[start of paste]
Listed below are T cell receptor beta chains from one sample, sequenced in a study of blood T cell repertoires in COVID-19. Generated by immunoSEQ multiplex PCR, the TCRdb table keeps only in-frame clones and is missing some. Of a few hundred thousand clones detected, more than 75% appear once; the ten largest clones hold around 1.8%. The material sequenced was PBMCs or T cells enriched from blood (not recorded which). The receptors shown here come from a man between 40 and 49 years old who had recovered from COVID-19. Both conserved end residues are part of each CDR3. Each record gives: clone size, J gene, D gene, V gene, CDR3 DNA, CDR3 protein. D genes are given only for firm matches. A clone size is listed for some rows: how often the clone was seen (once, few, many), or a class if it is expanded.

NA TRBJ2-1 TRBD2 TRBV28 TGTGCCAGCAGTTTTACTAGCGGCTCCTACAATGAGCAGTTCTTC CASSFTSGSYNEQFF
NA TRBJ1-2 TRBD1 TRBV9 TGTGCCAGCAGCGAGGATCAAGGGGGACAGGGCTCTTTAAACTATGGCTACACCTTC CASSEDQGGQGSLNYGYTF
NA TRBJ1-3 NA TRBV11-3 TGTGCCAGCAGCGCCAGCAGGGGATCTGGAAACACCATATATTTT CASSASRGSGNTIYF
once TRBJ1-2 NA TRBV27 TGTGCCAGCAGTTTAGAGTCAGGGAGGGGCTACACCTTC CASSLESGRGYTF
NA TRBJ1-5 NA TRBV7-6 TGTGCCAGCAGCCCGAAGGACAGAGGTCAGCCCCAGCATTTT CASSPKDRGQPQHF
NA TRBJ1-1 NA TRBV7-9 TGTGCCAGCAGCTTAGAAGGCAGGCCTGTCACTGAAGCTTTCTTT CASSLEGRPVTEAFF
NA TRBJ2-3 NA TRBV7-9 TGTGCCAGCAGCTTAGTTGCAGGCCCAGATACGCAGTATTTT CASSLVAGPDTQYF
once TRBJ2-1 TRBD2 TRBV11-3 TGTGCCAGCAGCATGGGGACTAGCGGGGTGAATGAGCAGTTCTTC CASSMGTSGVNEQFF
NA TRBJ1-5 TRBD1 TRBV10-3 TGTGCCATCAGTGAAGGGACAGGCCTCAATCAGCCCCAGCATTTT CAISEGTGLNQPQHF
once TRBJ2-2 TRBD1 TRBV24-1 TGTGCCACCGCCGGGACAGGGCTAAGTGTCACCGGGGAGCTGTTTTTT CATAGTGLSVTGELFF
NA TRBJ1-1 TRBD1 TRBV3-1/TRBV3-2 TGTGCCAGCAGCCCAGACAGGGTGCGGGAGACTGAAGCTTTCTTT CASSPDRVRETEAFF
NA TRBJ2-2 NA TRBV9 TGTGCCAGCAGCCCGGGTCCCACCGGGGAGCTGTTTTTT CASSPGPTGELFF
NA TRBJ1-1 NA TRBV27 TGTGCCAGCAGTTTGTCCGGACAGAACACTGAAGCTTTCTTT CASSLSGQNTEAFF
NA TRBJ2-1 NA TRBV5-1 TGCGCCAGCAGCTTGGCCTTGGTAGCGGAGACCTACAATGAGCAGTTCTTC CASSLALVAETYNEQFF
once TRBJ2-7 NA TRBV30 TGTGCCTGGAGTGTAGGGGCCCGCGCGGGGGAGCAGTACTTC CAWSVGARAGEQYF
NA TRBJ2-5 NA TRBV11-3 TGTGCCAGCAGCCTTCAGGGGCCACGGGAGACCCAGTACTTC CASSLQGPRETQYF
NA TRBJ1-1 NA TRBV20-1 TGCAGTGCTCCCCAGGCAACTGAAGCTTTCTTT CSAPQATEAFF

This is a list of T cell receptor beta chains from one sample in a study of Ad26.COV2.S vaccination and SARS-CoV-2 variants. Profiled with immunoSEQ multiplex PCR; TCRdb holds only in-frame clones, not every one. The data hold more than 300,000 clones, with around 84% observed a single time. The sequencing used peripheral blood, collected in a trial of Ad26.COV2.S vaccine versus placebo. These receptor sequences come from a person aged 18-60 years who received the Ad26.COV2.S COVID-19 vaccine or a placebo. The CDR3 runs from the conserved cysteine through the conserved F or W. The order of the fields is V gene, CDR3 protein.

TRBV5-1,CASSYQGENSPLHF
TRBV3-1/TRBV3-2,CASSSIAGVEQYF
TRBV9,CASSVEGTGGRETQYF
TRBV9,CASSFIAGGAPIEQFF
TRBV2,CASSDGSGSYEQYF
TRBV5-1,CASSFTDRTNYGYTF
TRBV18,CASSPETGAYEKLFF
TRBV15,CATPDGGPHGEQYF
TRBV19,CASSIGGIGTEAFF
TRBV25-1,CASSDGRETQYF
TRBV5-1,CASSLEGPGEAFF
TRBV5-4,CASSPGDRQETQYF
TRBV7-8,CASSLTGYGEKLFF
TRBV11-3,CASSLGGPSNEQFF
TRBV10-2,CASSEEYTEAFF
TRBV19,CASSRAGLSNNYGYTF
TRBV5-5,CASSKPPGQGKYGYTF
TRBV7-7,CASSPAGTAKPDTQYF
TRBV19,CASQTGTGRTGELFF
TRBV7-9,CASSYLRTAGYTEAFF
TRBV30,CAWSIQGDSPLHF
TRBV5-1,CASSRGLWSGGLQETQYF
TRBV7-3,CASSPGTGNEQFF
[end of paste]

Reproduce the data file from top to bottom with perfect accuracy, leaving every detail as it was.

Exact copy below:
Listed below are T cell receptor beta chains from one sample, sequenced in a study of blood T cell repertoires in COVID-19. Generated by immunoSEQ multiplex PCR, the TCRdb table keeps only in-frame clones and is missing some. Of a few hundred thousand clones detected, more than 75% appear once; the ten largest clones hold around 1.8%. The material sequenced was PBMCs or T cells enriched from blood (not recorded which). The receptors shown here come from a man between 40 and 49 years old who had recovered from COVID-19. Both conserved end residues are part of each CDR3. Each record gives: clone size, J gene, D gene, V gene, CDR3 DNA, CDR3 protein. D genes are given only for firm matches. A clone size is listed for some rows: how often the clone was seen (once, few, many), or a class if it is expanded.

NA TRBJ2-1 TRBD2 TRBV28 TGTGCCAGCAGTTTTACTAGCGGCTCCTACAATGAGCAGTTCTTC CASSFTSGSYNEQFF
NA TRBJ1-2 TRBD1 TRBV9 TGTGCCAGCAGCGAGGATCAAGGGGGACAGGGCTCTTTAAACTATGGCTACACCTTC CASSEDQGGQGSLNYGYTF
NA TRBJ1-3 NA TRBV11-3 TGTGCCAGCAGCGCCAGCAGGGGATCTGGAAACACCATATATTTT CASSASRGSGNTIYF
once TRBJ1-2 NA TRBV27 TGTGCCAGCAGTTTAGAGTCAGGGAGGGGCTACACCTTC CASSLESGRGYTF
NA TRBJ1-5 NA TRBV7-6 TGTGCCAGCAGCCCGAAGGACAGAGGTCAGCCCCAGCATTTT CASSPKDRGQPQHF
NA TRBJ1-1 NA TRBV7-9 TGTGCCAGCAGCTTAGAAGGCAGGCCTGTCACTGAAGCTTTCTTT CASSLEGRPVTEAFF
NA TRBJ2-3 NA TRBV7-9 TGTGCCAGCAGCTTAGTTGCAGGCCCAGATACGCAGTATTTT CASSLVAGPDTQYF
once TRBJ2-1 TRBD2 TRBV11-3 TGTGCCAGCAGCATGGGGACTAGCGGGGTGAATGAGCAGTTCTTC CASSMGTSGVNEQFF
NA TRBJ1-5 TRBD1 TRBV10-3 TGTGCCATCAGTGAAGGGACAGGCCTCAATCAGCCCCAGCATTTT CAISEGTGLNQPQHF
once TRBJ2-2 TRBD1 TRBV24-1 TGTGCCACCGCCGGGACAGGGCTAAGTGTCACCGGGGAGCTGTTTTTT CATAGTGLSVTGELFF
NA TRBJ1-1 TRBD1 TRBV3-1/TRBV3-2 TGTGCCAGCAGCCCAGACAGGGTGCGGGAGACTGAAGCTTTCTTT CASSPDRVRETEAFF
NA TRBJ2-2 NA TRBV9 TGTGCCAGCAGCCCGGGTCCCACCGGGGAGCTGTTTTTT CASSPGPTGELFF
NA TRBJ1-1 NA TRBV27 TGTGCCAGCAGTTTGTCCGGACAGAACACTGAAGCTTTCTTT CASSLSGQNTEAFF
NA TRBJ2-1 NA TRBV5-1 TGCGCCAGCAGCTTGGCCTTGGTAGCGGAGACCTACAATGAGCAGTTCTTC CASSLALVAETYNEQFF
once TRBJ2-7 NA TRBV30 TGTGCCTGGAGTGTAGGGGCCCGCGCGGGGGAGCAGTACTTC CAWSVGARAGEQYF
NA TRBJ2-5 NA TRBV11-3 TGTGCCAGCAGCCTTCAGGGGCCACGGGAGACCCAGTACTTC CASSLQGPRETQYF
NA TRBJ1-1 NA TRBV20-1 TGCAGTGCTCCCCAGGCAACTGAAGCTTTCTTT CSAPQATEAFF

This is a list of T cell receptor beta chains from one sample in a study of Ad26.COV2.S vaccination and SARS-CoV-2 variants. Profiled with immunoSEQ multiplex PCR; TCRdb holds only in-frame clones, not every one. The data hold more than 300,000 clones, with around 84% observed a single time. The sequencing used peripheral blood, collected in a trial of Ad26.COV2.S vaccine versus placebo. These receptor sequences come from a person aged 18-60 years who received the Ad26.COV2.S COVID-19 vaccine or a placebo. The CDR3 runs from the conserved cysteine through the conserved F or W. The order of the fields is V gene, CDR3 protein.

TRBV5-1,CASSYQGENSPLHF
TRBV3-1/TRBV3-2,CASSSIAGVEQYF
TRBV9,CASSVEGTGGRETQYF
TRBV9,CASSFIAGGAPIEQFF
TRBV2,CASSDGSGSYEQYF
TRBV5-1,CASSFTDRTNYGYTF
TRBV18,CASSPETGAYEKLFF
TRBV15,CATPDGGPHGEQYF
TRBV19,CASSIGGIGTEAFF
TRBV25-1,CASSDGRETQYF
TRBV5-1,CASSLEGPGEAFF
TRBV5-4,CASSPGDRQETQYF
TRBV7-8,CASSLTGYGEKLFF
TRBV11-3,CASSLGGPSNEQFF
TRBV10-2,CASSEEYTEAFF
TRBV19,CASSRAGLSNNYGYTF
TRBV5-5,CASSKPPGQGKYGYTF
TRBV7-7,CASSPAGTAKPDTQYF
TRBV19,CASQTGTGRTGELFF
TRBV7-9,CASSYLRTAGYTEAFF
TRBV30,CAWSIQGDSPLHF
TRBV5-1,CASSRGLWSGGLQETQYF
TRBV7-3,CASSPGTGNEQFF